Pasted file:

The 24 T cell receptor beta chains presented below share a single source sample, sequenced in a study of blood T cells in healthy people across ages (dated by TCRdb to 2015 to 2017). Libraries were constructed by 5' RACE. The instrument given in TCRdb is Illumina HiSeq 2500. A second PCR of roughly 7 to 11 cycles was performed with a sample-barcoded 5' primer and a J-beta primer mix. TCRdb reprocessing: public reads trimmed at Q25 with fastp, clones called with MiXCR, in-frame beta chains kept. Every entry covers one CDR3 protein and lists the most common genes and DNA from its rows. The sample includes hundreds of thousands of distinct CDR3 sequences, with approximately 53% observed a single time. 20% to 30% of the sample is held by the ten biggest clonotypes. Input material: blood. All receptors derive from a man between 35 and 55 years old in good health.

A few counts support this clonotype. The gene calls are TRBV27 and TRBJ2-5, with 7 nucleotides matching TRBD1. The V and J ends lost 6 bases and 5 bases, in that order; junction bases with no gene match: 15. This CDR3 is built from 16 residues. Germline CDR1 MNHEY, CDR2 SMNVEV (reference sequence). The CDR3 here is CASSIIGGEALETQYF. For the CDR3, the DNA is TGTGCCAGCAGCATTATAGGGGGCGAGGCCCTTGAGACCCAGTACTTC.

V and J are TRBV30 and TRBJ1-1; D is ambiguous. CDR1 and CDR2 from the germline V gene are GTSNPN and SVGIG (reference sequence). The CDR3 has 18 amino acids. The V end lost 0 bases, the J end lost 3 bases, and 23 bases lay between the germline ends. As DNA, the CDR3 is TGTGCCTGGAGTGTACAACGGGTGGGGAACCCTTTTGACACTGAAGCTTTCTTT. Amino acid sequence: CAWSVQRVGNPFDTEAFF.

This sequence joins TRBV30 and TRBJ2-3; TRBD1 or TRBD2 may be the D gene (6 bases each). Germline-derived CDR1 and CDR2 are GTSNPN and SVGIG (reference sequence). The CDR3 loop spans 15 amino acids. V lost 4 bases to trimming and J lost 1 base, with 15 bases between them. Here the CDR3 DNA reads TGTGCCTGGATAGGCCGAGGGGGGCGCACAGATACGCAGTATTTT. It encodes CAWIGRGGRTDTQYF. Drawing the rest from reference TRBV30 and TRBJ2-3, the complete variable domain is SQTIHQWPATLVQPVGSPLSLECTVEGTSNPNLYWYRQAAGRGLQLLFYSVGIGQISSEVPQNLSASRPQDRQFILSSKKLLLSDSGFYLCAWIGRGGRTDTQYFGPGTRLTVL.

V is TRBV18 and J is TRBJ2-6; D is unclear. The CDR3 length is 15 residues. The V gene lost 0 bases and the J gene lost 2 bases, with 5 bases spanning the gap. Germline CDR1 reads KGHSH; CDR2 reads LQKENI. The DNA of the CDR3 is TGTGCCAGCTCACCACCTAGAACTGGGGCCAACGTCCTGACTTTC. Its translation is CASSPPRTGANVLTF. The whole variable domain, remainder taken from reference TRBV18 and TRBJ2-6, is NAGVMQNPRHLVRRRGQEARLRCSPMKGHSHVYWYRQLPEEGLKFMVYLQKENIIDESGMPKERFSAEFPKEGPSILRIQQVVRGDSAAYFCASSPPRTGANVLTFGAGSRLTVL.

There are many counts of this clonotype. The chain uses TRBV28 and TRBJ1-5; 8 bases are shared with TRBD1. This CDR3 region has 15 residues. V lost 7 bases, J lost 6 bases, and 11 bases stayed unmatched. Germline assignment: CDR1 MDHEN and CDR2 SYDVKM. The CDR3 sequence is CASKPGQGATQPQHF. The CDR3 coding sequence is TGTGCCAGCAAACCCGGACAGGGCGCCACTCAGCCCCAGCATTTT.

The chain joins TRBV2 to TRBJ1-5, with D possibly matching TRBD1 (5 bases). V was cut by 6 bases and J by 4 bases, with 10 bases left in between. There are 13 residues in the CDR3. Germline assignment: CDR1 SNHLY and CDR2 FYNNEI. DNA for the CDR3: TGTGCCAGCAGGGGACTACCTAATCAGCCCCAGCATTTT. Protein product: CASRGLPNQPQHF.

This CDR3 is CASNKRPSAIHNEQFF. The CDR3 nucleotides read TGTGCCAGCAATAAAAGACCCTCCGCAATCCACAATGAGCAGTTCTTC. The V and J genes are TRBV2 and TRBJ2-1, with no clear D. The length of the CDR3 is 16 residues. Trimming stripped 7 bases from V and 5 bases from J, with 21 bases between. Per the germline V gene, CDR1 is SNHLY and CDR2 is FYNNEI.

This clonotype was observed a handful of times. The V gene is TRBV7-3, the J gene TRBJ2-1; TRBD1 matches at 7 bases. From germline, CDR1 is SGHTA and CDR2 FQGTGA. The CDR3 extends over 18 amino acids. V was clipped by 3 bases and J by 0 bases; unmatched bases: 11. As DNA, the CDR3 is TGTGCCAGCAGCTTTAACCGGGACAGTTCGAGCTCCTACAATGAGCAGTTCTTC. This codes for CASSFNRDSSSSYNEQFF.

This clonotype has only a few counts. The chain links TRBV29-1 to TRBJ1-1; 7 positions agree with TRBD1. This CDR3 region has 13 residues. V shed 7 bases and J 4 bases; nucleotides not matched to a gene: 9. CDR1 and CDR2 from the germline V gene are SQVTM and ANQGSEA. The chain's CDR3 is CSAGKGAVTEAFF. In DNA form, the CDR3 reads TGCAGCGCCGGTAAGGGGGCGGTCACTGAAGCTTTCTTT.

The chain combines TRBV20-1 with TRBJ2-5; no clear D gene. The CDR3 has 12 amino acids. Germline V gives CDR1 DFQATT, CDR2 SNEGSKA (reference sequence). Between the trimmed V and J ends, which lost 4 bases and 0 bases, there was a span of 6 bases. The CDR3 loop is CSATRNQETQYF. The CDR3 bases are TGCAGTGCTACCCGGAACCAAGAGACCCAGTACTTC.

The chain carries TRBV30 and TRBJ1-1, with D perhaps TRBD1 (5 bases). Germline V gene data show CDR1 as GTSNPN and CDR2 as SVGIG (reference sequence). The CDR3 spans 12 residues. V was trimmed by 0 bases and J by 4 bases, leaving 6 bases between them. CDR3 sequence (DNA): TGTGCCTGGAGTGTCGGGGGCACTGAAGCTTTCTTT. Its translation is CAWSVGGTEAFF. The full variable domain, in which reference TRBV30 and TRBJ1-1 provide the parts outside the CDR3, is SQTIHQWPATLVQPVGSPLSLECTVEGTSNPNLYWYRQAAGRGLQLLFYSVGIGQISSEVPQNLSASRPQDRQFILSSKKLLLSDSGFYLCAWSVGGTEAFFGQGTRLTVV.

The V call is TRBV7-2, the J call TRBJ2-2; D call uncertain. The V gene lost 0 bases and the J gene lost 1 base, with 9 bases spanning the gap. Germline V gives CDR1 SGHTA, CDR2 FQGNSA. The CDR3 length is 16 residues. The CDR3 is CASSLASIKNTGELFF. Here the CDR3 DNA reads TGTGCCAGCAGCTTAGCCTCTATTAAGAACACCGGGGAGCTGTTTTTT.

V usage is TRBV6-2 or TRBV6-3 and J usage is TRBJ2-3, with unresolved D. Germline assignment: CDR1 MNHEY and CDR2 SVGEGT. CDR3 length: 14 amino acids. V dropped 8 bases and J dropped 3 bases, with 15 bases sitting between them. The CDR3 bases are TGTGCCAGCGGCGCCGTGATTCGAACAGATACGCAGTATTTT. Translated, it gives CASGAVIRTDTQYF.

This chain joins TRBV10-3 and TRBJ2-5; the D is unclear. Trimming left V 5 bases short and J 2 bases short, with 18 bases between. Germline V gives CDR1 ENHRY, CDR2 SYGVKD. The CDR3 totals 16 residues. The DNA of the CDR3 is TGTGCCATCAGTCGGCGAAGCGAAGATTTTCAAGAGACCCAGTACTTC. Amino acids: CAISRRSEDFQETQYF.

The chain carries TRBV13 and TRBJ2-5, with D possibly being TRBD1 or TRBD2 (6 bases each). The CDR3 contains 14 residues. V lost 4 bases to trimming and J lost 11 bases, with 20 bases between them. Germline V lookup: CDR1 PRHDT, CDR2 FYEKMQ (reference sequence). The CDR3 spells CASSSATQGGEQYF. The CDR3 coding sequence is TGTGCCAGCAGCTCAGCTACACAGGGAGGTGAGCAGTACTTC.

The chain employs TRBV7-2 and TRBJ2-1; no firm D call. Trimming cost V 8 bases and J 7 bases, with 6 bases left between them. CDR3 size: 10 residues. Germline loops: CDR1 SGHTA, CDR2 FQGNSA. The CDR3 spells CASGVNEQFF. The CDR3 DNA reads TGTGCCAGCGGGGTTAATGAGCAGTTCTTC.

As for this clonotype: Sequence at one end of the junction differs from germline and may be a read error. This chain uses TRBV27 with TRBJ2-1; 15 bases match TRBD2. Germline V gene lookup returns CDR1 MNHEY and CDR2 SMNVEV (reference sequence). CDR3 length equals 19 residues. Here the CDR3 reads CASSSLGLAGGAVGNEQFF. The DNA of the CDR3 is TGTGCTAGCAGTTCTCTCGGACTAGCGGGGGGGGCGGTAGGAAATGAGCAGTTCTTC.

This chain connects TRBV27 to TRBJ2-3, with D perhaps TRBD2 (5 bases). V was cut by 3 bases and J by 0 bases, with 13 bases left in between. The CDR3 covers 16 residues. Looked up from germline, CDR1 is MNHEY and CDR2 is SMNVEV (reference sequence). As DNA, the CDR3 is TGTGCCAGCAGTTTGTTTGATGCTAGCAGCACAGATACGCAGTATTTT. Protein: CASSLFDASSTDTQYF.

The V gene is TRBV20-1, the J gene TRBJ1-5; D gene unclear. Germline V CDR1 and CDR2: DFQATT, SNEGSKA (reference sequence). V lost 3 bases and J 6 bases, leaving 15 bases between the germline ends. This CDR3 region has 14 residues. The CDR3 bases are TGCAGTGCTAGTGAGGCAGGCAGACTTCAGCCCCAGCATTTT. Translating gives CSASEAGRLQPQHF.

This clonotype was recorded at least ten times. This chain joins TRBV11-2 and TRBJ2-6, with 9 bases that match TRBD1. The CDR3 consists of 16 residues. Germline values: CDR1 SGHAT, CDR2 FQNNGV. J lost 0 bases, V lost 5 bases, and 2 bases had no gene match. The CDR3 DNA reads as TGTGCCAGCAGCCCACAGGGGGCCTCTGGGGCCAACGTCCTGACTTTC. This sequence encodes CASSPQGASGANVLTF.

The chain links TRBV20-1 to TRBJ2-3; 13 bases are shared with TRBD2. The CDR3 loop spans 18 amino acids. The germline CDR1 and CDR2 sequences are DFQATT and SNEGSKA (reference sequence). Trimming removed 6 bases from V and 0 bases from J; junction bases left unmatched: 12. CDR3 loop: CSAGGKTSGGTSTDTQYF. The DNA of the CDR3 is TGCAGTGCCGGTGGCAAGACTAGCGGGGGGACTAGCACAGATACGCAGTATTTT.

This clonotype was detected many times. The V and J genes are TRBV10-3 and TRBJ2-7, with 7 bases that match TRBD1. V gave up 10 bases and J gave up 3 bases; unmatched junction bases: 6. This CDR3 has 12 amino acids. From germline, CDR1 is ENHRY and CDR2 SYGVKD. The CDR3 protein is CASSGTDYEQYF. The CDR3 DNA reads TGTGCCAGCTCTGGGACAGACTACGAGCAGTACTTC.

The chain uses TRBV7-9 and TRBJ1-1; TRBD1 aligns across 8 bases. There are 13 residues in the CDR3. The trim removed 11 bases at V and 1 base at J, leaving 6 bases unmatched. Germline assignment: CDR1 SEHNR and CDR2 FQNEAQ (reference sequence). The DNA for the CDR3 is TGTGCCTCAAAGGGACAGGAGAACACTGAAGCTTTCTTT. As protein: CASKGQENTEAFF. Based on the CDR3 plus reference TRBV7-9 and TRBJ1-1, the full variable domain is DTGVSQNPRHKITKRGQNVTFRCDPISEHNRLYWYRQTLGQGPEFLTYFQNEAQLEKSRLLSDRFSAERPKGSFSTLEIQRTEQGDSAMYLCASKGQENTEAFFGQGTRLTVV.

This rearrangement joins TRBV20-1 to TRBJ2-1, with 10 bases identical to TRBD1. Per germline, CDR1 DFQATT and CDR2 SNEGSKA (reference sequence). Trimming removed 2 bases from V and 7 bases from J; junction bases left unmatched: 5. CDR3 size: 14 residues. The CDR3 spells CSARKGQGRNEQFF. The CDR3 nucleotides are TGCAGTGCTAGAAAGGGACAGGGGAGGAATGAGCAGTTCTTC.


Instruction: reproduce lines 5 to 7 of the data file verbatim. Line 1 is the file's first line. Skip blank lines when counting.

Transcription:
V is TRBV18 and J is TRBJ2-6; D is unclear. The CDR3 length is 15 residues. The V gene lost 0 bases and the J gene lost 2 bases, with 5 bases spanning the gap. Germline CDR1 reads KGHSH; CDR2 reads LQKENI. The DNA of the CDR3 is TGTGCCAGCTCACCACCTAGAACTGGGGCCAACGTCCTGACTTTC. Its translation is CASSPPRTGANVLTF. The whole variable domain, remainder taken from reference TRBV18 and TRBJ2-6, is NAGVMQNPRHLVRRRGQEARLRCSPMKGHSHVYWYRQLPEEGLKFMVYLQKENIIDESGMPKERFSAEFPKEGPSILRIQQVVRGDSAAYFCASSPPRTGANVLTFGAGSRLTVL.

There are many counts of this clonotype. The chain uses TRBV28 and TRBJ1-5; 8 bases are shared with TRBD1. This CDR3 region has 15 residues. V lost 7 bases, J lost 6 bases, and 11 bases stayed unmatched. Germline assignment: CDR1 MDHEN and CDR2 SYDVKM. The CDR3 sequence is CASKPGQGATQPQHF. The CDR3 coding sequence is TGTGCCAGCAAACCCGGACAGGGCGCCACTCAGCCCCAGCATTTT.

The chain joins TRBV2 to TRBJ1-5, with D possibly matching TRBD1 (5 bases). V was cut by 6 bases and J by 4 bases, with 10 bases left in between. There are 13 residues in the CDR3. Germline assignment: CDR1 SNHLY and CDR2 FYNNEI. DNA for the CDR3: TGTGCCAGCAGGGGACTACCTAATCAGCCCCAGCATTTT. Protein product: CASRGLPNQPQHF.